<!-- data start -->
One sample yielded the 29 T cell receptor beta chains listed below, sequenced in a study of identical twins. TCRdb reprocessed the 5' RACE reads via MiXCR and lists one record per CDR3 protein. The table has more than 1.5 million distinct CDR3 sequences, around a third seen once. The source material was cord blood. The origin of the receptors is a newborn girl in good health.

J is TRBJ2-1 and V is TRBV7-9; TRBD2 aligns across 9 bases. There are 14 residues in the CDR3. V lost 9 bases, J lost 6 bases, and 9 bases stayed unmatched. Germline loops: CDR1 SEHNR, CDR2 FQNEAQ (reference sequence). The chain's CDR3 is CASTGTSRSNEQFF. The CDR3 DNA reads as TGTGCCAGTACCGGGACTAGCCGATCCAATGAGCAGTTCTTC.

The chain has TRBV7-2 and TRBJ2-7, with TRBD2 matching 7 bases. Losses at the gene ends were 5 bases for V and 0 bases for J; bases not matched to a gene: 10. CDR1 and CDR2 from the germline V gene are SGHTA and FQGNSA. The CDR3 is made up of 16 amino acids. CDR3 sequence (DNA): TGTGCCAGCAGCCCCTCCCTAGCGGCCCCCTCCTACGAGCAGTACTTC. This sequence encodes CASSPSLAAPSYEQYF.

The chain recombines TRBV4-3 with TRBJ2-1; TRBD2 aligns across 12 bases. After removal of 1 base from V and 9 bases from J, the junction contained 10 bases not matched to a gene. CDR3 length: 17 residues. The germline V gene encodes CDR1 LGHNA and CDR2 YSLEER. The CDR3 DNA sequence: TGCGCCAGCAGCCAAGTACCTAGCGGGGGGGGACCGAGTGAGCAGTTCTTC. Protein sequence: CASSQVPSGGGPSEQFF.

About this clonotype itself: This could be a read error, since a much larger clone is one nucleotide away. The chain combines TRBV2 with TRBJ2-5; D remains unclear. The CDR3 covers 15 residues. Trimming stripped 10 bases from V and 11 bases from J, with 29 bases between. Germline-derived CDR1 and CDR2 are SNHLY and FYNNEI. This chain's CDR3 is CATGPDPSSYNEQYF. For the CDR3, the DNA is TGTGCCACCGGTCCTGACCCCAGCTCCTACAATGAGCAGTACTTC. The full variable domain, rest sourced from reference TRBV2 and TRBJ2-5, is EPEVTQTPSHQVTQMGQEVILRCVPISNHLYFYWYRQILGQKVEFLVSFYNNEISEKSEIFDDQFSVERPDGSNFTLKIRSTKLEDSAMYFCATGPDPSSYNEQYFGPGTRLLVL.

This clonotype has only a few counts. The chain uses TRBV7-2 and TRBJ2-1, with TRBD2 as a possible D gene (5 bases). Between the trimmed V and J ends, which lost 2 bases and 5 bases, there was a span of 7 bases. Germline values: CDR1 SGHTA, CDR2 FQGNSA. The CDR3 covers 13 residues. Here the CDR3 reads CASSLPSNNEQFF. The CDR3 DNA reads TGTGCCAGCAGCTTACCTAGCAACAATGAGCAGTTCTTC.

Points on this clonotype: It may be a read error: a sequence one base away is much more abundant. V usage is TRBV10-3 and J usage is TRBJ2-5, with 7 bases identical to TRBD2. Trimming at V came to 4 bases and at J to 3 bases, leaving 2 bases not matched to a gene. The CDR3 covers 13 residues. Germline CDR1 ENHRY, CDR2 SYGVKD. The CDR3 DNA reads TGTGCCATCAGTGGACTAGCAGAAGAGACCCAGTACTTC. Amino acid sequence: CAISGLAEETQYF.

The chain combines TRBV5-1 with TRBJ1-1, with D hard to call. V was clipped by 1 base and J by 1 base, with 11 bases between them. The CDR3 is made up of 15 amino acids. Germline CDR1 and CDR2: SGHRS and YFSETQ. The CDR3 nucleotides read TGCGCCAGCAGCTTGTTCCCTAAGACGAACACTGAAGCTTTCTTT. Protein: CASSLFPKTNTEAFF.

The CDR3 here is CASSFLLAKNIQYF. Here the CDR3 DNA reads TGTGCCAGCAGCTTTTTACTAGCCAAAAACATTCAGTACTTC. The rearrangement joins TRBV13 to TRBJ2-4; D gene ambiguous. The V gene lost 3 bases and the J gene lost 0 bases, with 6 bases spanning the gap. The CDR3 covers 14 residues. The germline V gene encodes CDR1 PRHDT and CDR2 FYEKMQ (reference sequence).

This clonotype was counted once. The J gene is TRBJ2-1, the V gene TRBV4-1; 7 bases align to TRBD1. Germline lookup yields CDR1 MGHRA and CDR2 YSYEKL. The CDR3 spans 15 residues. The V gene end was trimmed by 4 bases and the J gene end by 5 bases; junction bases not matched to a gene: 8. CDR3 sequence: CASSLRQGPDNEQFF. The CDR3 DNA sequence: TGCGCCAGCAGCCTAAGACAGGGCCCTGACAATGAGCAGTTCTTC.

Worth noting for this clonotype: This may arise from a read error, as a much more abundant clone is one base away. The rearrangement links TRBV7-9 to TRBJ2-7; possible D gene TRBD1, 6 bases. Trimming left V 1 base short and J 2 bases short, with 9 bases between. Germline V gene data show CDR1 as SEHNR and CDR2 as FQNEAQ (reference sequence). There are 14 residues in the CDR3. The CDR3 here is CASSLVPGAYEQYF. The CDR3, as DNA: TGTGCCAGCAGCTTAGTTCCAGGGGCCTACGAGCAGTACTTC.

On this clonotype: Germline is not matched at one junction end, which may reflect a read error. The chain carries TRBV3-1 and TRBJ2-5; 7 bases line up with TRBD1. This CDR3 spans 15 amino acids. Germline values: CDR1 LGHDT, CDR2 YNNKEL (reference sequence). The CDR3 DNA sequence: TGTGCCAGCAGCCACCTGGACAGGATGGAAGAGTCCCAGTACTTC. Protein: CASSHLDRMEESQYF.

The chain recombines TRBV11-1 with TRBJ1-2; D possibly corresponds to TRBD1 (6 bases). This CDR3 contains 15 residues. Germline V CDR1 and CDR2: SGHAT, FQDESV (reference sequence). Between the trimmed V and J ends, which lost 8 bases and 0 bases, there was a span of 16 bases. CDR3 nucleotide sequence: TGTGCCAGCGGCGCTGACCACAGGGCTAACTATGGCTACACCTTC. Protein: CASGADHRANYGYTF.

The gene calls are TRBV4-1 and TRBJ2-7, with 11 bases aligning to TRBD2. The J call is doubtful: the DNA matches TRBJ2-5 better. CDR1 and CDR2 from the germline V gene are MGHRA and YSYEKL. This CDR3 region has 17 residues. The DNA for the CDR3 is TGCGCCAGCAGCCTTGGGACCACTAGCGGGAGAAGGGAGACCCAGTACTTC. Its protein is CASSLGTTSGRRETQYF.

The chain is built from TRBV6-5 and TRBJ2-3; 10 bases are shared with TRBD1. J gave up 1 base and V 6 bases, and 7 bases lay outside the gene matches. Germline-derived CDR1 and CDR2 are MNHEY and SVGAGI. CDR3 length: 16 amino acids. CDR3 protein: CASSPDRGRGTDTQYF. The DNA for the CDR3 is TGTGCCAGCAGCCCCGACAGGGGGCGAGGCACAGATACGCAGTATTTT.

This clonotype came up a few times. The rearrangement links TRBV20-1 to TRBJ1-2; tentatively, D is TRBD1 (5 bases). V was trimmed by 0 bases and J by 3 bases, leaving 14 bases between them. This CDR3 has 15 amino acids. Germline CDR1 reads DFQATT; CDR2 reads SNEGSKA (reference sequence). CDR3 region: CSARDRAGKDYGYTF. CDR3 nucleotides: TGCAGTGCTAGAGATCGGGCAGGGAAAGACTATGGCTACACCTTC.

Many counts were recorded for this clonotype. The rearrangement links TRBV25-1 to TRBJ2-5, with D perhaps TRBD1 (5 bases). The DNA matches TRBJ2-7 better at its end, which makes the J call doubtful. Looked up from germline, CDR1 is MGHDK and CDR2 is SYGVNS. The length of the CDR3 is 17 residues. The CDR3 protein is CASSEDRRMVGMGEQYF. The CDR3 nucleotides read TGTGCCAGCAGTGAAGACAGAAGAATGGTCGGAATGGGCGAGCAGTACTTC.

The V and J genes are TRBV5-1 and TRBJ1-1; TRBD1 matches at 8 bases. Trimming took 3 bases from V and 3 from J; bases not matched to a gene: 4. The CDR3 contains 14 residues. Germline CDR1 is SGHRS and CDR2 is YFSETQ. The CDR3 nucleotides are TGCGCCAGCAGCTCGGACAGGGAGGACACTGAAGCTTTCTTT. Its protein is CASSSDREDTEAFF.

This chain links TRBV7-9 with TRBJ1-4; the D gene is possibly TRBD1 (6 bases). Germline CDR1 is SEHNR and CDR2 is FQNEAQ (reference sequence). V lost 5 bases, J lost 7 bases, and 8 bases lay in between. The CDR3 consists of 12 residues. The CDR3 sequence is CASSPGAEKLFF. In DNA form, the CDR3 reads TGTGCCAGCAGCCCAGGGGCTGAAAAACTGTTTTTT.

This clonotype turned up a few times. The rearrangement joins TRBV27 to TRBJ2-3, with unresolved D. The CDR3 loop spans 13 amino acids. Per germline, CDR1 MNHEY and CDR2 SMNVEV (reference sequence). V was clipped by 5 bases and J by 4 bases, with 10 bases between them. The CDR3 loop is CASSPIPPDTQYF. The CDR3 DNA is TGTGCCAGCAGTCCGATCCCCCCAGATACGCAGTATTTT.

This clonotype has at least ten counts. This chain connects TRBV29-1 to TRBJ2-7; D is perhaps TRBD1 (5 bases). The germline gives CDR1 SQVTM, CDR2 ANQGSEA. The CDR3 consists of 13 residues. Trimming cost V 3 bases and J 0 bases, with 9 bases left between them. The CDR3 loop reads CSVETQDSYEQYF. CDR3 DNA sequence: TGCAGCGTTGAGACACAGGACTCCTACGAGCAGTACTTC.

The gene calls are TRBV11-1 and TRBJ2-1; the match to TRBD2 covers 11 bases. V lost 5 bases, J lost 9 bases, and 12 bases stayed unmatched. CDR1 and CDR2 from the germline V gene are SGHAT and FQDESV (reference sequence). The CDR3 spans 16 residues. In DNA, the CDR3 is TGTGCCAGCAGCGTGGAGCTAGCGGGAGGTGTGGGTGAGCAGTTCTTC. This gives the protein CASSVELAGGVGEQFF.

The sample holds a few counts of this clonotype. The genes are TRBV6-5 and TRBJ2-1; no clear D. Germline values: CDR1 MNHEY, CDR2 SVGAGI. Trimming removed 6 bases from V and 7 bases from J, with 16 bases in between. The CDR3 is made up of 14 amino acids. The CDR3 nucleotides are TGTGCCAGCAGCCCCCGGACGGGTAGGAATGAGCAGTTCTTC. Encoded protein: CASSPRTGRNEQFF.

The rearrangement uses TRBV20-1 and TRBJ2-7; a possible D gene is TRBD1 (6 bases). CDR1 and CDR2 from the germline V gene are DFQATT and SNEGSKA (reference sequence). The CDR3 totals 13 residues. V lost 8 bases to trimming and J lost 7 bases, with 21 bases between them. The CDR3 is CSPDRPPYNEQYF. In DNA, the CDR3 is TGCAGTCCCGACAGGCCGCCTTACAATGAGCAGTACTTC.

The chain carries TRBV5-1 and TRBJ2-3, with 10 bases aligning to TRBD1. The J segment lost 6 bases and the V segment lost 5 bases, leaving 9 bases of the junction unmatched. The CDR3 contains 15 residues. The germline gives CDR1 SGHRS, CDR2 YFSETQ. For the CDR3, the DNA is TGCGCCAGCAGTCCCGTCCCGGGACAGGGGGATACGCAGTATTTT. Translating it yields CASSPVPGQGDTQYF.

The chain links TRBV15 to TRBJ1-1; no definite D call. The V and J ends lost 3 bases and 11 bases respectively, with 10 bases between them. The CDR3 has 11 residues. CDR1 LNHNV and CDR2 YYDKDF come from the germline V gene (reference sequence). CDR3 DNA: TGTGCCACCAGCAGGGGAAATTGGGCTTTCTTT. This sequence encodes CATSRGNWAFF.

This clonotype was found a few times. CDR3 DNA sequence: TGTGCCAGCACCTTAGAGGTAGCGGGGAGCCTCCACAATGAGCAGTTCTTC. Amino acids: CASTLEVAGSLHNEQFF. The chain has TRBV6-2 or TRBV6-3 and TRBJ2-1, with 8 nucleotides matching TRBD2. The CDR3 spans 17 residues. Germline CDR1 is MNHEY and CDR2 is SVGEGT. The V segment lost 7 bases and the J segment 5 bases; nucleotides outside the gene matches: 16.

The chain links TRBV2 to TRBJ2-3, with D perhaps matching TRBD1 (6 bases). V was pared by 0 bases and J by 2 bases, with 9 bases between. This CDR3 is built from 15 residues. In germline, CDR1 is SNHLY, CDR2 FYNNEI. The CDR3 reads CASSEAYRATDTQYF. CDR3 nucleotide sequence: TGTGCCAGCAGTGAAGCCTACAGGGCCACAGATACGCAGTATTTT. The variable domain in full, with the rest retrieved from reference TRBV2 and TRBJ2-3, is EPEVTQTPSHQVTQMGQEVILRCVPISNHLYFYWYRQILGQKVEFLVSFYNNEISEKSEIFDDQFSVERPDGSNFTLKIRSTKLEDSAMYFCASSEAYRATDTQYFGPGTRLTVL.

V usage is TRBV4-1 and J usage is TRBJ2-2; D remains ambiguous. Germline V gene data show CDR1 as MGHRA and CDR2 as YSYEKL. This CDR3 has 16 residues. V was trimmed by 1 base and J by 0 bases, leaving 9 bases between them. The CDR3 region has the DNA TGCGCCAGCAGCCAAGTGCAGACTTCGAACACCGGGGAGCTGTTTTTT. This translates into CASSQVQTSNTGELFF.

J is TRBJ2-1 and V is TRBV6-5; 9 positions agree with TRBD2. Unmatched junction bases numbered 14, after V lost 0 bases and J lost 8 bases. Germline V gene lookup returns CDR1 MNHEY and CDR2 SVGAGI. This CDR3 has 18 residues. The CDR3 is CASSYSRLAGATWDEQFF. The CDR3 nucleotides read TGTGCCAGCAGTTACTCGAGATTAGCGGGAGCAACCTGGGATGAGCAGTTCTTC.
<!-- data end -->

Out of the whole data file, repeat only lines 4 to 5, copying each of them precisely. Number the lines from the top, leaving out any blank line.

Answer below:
The chain recombines TRBV4-3 with TRBJ2-1; TRBD2 aligns across 12 bases. After removal of 1 base from V and 9 bases from J, the junction contained 10 bases not matched to a gene. CDR3 length: 17 residues. The germline V gene encodes CDR1 LGHNA and CDR2 YSLEER. The CDR3 DNA sequence: TGCGCCAGCAGCCAAGTACCTAGCGGGGGGGGACCGAGTGAGCAGTTCTTC. Protein sequence: CASSQVPSGGGPSEQFF.

About this clonotype itself: This could be a read error, since a much larger clone is one nucleotide away. The chain combines TRBV2 with TRBJ2-5; D remains unclear. The CDR3 covers 15 residues. Trimming stripped 10 bases from V and 11 bases from J, with 29 bases between. Germline-derived CDR1 and CDR2 are SNHLY and FYNNEI. This chain's CDR3 is CATGPDPSSYNEQYF. For the CDR3, the DNA is TGTGCCACCGGTCCTGACCCCAGCTCCTACAATGAGCAGTACTTC. The full variable domain, rest sourced from reference TRBV2 and TRBJ2-5, is EPEVTQTPSHQVTQMGQEVILRCVPISNHLYFYWYRQILGQKVEFLVSFYNNEISEKSEIFDDQFSVERPDGSNFTLKIRSTKLEDSAMYFCATGPDPSSYNEQYFGPGTRLLVL.